Posted at 2:12 PM on April 18, 2007
by Andrew Haeg
What I find fascinating and enlightening, if morbidly so, about seismic, epic tragedies like Seung-Hui Cho's killing spree at Virginia Tech, is the role they play as moments of collective cultural reflection.
To that end, I've found it noteworthy in the days since the shootings how knee-jerk so much of the reaction has been. It's like what the grieving woman said at the vigil the day after Columbine (as heard in a recent NPR commentary by Judy Muller) "We knew what to bring." She was referring to the teddy bears and other objects of grief and remembrance people placed at the memorial to the students who were killed. The point of the commentary was that events like Columbine and Virginia Tech are sadly familiar, so much so that our cultural responses are foreordained.
In other words, our grieving after once-unimaginable events has become almost rote.
So too, it seems, have the questions we in the media ask:
All relevant questions. But not sharp enough. Which troubles me, because the lessons learned from the shootings will be only as good as the questions we ask.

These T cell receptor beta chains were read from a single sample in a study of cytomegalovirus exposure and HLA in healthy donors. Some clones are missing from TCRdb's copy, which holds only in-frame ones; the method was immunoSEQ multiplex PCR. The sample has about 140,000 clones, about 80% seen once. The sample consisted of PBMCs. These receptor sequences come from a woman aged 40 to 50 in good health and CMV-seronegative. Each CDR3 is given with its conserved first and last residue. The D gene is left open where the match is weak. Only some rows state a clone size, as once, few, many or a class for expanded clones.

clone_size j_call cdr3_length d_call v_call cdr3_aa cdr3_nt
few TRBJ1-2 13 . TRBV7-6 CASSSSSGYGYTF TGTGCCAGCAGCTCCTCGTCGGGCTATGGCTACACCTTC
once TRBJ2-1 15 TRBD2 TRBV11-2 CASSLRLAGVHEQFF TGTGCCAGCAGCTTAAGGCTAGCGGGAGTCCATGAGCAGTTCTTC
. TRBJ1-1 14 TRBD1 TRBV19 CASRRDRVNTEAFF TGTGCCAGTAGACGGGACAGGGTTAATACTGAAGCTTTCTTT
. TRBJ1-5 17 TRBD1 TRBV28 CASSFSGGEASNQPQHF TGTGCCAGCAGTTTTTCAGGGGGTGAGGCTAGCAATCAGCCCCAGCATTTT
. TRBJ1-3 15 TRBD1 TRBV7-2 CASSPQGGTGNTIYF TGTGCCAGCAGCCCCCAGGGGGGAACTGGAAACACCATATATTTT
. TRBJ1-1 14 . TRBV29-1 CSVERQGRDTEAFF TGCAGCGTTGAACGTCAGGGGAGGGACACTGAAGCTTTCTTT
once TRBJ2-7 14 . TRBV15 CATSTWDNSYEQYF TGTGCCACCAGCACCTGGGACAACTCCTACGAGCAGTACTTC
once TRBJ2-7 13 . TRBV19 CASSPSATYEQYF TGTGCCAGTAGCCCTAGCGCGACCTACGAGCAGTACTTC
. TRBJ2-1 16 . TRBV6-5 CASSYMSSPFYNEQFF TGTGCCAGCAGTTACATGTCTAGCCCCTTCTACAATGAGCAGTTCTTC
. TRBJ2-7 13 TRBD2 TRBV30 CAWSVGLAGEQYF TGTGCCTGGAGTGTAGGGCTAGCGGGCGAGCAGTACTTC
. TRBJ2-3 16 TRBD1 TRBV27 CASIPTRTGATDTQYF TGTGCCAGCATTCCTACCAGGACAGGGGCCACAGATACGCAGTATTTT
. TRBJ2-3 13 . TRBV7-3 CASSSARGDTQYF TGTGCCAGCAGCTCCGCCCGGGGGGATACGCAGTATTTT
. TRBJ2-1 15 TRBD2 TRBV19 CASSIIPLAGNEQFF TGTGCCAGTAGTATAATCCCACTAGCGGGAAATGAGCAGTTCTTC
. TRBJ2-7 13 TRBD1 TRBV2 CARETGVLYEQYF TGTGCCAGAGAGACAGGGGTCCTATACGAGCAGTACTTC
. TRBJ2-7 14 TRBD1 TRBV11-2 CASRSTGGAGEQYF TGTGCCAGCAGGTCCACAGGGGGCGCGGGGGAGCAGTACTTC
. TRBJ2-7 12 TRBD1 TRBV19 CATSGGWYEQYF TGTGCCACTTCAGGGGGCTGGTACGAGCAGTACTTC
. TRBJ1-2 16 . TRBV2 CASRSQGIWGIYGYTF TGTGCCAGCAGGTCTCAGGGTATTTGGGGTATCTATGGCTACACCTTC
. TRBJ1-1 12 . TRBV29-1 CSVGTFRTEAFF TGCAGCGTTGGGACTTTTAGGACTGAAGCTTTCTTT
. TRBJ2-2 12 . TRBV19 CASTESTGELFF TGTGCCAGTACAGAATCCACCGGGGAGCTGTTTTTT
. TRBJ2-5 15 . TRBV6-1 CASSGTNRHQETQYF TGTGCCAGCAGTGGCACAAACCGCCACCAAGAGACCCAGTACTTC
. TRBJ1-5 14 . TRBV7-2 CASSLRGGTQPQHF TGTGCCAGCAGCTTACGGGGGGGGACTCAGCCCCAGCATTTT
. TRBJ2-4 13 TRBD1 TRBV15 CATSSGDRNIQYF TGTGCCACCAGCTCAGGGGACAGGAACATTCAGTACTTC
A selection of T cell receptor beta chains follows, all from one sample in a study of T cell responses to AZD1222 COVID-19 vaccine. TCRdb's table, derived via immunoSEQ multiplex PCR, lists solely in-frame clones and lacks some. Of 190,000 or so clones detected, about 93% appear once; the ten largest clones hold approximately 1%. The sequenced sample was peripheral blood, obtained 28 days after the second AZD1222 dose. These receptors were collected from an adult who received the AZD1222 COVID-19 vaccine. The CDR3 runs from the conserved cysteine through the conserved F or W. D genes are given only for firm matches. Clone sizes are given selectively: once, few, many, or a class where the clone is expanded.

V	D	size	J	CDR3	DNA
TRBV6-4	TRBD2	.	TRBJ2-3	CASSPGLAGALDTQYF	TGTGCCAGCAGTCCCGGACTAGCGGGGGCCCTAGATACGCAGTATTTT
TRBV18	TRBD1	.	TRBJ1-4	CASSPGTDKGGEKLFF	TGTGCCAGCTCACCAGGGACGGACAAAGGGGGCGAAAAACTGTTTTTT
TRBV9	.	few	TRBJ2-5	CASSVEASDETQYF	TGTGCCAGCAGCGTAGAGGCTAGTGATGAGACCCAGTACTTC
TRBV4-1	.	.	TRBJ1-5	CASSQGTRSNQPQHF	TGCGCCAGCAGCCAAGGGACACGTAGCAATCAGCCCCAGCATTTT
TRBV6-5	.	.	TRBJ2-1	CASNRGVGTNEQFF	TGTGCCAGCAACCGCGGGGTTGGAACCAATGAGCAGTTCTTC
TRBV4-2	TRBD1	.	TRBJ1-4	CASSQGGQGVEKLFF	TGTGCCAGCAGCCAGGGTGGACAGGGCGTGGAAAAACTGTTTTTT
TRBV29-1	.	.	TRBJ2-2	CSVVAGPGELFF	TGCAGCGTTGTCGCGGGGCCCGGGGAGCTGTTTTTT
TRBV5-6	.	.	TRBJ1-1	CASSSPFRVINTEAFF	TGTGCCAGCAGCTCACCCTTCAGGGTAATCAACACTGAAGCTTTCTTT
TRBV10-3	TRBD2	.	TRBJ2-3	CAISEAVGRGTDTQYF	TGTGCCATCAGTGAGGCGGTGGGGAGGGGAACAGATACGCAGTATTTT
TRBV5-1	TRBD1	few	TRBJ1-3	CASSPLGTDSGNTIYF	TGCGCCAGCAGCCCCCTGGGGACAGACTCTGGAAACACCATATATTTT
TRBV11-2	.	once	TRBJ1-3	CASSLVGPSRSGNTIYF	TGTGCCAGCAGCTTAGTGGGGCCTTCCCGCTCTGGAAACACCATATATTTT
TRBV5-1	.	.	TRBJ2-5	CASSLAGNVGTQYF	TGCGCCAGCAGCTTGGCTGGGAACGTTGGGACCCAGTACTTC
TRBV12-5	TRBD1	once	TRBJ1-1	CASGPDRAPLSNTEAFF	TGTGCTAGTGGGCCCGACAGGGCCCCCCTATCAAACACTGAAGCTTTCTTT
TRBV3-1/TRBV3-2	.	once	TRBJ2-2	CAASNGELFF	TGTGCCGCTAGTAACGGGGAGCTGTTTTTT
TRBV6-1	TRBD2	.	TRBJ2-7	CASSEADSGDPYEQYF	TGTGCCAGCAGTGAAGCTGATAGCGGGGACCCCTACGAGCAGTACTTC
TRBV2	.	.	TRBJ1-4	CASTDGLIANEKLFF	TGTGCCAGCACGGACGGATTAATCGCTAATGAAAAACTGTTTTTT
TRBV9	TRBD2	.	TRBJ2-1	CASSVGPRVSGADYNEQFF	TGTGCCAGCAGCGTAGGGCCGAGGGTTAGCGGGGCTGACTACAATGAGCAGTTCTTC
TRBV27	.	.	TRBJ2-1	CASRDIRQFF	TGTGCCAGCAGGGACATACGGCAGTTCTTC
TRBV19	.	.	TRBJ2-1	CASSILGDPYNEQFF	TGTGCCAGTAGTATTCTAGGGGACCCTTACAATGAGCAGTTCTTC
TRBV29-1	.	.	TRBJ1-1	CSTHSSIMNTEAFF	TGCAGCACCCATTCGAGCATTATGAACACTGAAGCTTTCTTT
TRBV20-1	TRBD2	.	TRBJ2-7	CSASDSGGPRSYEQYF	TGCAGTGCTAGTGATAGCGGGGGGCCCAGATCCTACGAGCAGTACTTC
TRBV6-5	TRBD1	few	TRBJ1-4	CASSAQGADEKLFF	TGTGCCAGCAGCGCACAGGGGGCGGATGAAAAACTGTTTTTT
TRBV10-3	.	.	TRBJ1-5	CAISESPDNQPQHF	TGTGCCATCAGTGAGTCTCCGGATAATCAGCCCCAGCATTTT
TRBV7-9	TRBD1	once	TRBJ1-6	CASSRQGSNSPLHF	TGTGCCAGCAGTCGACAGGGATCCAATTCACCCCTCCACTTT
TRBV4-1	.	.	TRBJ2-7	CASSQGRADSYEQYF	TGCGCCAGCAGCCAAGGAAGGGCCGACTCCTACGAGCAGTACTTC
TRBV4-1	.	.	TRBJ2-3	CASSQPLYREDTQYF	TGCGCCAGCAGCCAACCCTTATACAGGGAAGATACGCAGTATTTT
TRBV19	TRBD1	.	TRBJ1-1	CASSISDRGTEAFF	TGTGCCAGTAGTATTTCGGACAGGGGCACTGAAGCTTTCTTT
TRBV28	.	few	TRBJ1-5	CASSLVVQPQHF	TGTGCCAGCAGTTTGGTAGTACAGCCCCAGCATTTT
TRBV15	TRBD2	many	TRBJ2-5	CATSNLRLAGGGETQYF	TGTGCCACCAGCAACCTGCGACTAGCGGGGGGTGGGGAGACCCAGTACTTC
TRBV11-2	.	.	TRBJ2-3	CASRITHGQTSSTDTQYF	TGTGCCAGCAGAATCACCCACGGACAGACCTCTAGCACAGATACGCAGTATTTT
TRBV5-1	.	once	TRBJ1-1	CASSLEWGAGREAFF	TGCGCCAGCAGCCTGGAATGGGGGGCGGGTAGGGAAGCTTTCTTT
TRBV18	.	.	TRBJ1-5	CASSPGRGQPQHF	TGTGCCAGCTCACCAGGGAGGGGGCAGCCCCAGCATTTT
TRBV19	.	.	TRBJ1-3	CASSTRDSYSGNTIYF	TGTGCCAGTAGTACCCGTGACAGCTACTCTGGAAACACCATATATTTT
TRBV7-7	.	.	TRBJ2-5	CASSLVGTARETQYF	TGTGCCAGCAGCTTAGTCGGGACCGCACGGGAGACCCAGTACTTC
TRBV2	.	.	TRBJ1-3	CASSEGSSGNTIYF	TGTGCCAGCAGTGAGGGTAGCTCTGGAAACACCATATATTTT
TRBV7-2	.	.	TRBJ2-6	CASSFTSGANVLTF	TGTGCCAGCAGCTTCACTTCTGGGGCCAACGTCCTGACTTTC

To that end, here are two questions I think we should be considering:
- In a world as thoroughly connected as ours, how can a kid manage to go about life seething with quiet anger, hiding behind sunglasses, writing disturbing plays, without anyone seemingly bothering to help pull him out of his angry, depressed, and ultimately violent death spiral?
- Could it be that at the same time we can all connect in innumerable ways, that the unfortunate and mentally troubled among us are more isolated than ever?
Those are questions I'd like to see us consider.
People did bring his behavior to others attention. Every hour it seems there's another news report pointing that out. However, unless you are going to forcibly institutionalize people for being disturbing and weird, there's not a lot you can do besides alerting authorities and/or recommending directly to the person that they get help (in which case you put your own safety in danger).
Everyone has known at least 1 or more persons who you wouldn't be surprised to see on the evening news for a violent act. There's probably not a school or business around that doesn't have that person, the one others say, only half joking, is going to "go postal" one day.
It's difficult though to call up the police and say you think Joe in accounting (or Calculus) is dangerous and have them be able to do anything about it until Joe actually does something illegal. Even if he does something illegal, Joe probably isn't going to get the mental therapy he needs, just criminal punishment.
There are no easy answers. It's a sad situation.